Whether renowned violinist Lucia Micarelli plays toe-tapping fiddling, intense classical concertos or her singular blend of jazz and pop, she expresses each note with her whole body rocking and swaying.
That’s why it was a shock for Micarelli to face a battle with her body nearly a decade ago.
While backstage during a performance with Grammy winner Chris Botti, Micarelli fell on a glass she was holding and severed three arteries in her left hand.
“I just remember getting so emotional and thinking, ‘What if I don’t play again? Or what if I don’t play well?’” she says.
Following surgery and months with her hand in a cast, she was relieved to find she could still play – even though she no longer has feeling in three fingers in her left hand.
“My muscles are fine, it’s just the sense of touch that’s gone,” she explains. “I notice it most when I’m folding laundry or drying my hands, that ‘Oh yeah, this feels different.’”
Micarelli has more than rebounded from her injury. Beyond costarring in HBO show “Treme” a few years ago, she just taped a national PBS special airing this month and has a new album to release this year.
Not to mention, Micarelli will perform at Myron’s Cabaret Jazz this March.
“My injury gave me a newfound sense of gratitude of being able to play and how much this instrument has given me,” she says. “I feel like a lot of my dreams are coming true.”
Breaking Beyond Classical
Micarelli’s journey as a violinist has led her to shatter the boundaries of what a classical musician can be.
Playing violin since age 3, she started training at Julliard at 11.
“I really never listened to anything but classical until I was about 16 or 17,” Micarelli remembers.
That is, until she started attending the Manhattan School of Music. She suddenly met performers from a wide scope of musical tastes that left her “totally shocked,” she says.
“I wanted to explore those kinds of music, so I would sit in with bands and try to play,” she says. “I remember getting really upset because I didn’t know what to do if I didn’t have any music in front of me.”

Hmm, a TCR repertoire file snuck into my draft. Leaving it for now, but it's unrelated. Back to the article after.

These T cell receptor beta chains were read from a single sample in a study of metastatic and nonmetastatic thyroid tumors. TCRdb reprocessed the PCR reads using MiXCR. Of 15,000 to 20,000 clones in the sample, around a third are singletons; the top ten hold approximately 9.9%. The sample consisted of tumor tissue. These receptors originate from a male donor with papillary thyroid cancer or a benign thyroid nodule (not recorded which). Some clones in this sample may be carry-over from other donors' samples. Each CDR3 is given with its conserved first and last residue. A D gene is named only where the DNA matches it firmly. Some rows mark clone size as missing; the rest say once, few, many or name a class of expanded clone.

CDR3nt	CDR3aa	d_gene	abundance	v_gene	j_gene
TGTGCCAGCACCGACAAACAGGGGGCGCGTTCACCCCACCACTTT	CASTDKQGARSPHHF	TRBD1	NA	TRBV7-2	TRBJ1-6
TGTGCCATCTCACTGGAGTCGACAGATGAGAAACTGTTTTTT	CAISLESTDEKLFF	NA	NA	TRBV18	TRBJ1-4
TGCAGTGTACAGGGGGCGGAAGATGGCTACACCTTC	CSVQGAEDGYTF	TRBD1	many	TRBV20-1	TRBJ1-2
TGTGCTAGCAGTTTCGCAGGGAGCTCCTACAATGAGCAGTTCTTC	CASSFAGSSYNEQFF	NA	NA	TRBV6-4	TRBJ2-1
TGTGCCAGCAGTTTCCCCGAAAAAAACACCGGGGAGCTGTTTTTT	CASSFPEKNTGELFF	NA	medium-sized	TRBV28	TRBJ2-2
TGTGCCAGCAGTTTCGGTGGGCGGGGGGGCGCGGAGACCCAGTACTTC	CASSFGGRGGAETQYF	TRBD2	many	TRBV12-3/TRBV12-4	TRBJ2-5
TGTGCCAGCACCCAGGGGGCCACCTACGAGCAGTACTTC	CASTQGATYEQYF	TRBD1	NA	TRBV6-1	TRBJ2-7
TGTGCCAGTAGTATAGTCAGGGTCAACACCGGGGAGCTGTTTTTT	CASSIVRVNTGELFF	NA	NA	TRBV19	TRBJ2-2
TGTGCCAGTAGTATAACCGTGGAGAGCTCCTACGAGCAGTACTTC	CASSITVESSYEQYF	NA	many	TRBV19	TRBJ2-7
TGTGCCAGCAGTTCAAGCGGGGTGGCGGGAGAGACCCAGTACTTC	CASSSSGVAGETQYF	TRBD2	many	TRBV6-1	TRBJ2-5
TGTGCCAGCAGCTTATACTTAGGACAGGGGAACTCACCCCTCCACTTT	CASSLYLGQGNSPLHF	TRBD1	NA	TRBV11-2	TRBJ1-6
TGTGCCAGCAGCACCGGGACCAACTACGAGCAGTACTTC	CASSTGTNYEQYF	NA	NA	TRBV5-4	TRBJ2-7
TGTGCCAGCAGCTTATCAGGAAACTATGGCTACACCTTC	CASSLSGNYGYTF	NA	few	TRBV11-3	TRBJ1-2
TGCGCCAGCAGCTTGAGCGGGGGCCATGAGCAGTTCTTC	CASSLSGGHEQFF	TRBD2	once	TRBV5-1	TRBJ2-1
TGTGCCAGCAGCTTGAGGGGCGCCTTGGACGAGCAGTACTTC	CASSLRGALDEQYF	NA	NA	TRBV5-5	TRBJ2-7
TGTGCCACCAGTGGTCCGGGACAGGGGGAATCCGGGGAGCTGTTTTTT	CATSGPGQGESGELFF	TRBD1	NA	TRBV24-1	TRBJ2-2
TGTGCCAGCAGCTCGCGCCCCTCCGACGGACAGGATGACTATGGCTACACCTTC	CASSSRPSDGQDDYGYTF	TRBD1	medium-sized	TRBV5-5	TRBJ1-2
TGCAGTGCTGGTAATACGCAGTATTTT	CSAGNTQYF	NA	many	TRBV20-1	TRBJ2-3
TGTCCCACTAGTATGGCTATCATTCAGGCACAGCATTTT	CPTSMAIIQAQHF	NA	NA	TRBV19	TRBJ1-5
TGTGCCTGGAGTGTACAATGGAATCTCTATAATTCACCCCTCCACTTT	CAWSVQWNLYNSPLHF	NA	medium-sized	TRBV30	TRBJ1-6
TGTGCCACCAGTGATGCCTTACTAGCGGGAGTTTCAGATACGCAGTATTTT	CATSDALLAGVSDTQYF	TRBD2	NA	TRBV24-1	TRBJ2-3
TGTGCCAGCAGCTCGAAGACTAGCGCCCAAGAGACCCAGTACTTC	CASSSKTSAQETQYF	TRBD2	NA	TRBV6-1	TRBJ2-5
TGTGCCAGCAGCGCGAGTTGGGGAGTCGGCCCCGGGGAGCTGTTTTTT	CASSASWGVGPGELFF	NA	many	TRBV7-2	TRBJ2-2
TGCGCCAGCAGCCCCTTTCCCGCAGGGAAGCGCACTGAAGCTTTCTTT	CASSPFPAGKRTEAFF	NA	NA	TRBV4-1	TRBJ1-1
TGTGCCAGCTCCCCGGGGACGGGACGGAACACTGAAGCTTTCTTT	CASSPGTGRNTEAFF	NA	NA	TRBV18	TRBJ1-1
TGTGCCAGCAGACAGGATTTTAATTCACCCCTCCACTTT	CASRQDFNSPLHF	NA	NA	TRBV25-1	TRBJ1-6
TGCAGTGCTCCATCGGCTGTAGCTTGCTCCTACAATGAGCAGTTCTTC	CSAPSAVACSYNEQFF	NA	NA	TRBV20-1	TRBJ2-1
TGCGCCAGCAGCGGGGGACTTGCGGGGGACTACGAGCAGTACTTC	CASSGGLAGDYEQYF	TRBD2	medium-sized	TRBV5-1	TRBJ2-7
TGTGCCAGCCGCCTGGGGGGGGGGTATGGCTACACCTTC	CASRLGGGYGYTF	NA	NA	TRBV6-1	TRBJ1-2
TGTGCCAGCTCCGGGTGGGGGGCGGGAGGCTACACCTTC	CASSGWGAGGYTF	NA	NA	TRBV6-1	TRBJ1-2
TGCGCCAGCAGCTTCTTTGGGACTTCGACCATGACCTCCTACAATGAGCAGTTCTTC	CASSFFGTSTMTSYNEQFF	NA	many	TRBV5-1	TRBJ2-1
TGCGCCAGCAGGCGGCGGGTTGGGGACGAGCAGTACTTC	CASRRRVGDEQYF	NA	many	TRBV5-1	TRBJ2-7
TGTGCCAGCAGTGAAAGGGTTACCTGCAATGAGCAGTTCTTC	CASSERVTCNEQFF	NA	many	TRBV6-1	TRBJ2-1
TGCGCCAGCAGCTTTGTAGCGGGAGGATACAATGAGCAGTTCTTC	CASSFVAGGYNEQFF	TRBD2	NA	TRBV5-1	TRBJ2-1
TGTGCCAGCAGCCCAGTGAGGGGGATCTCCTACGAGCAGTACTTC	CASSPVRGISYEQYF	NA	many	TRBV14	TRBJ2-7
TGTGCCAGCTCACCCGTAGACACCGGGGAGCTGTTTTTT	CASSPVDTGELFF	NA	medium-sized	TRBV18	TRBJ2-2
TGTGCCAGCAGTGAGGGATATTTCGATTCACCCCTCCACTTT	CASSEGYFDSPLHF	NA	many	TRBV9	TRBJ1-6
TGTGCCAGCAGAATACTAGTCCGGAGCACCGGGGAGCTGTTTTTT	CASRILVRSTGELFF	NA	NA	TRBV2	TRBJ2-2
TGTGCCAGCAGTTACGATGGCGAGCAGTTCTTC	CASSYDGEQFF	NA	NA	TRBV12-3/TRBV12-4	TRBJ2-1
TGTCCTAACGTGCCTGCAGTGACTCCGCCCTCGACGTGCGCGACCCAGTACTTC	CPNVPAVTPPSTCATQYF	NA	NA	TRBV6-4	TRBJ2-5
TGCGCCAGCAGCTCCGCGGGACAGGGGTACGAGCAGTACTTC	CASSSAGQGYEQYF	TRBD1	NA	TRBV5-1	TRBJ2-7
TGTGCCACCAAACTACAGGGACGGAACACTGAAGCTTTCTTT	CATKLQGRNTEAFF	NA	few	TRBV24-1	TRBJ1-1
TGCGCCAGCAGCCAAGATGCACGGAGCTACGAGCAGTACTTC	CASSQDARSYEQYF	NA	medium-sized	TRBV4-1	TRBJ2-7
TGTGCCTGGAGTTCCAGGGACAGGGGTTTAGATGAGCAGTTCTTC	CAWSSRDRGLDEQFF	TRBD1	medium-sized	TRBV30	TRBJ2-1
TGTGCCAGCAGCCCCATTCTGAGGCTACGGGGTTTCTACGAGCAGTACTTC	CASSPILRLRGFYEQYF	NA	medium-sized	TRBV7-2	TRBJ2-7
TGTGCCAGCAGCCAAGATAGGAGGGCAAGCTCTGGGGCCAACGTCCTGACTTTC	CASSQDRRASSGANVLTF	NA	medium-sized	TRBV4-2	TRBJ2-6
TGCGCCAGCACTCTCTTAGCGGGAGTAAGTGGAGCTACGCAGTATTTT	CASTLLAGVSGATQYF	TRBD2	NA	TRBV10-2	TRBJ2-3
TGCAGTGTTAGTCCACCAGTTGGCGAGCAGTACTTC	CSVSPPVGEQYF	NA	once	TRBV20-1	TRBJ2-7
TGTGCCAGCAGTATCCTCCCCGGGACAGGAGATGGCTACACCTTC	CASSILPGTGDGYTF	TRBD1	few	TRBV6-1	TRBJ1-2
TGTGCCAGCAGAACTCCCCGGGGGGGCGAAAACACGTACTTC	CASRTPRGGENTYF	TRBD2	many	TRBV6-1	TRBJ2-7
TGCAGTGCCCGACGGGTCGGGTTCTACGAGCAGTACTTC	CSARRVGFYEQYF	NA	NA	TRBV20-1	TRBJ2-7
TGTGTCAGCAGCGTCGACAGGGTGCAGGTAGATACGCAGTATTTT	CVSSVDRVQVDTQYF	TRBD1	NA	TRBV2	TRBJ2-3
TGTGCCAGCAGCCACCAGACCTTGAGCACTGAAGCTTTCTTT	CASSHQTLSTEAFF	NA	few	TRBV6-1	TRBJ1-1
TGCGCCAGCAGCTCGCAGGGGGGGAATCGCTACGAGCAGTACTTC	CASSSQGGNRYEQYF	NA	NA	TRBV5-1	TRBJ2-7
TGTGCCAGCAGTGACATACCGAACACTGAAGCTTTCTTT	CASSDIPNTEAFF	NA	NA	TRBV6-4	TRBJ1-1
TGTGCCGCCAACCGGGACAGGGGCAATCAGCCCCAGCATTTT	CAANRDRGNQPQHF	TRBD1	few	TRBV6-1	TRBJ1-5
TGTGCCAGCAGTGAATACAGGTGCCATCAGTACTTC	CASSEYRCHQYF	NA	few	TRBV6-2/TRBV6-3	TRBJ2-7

She adapted quickly, however.
Micarelli gradually applied her classical training to developing bold stylings spanning a broad range of genres, earning her global acclaim with hits like her cover of “To Love You More.”
Sharing Herself on Stage
Micarelli promises to perform a wide variety of songs at Myron’s Cabaret Jazz.
“Whether it’s classical or jazz or folk tunes or me singing, I’m really just trying to compile music I feel very connected to,” she says. “A lot of the songs have a personal significance to a time or person or experience in my life.”
Her show will only be enhanced by the world-class multi-instrumentalists performing with her, including artists who have shared the stage with Sarah McLachlan and Gnarls Barkley.
“We’re always adding things and trying things in different ways, so no two shows are ever the same,” she says. “When I present a song to an audience, I think I have a better chance of getting them to like it if I love it, myself.”
Go See the Show
Lucia Micarelli performs at Myron’s Cabaret Jazz at The Smith Center on March 6-7. For tickets, click here.
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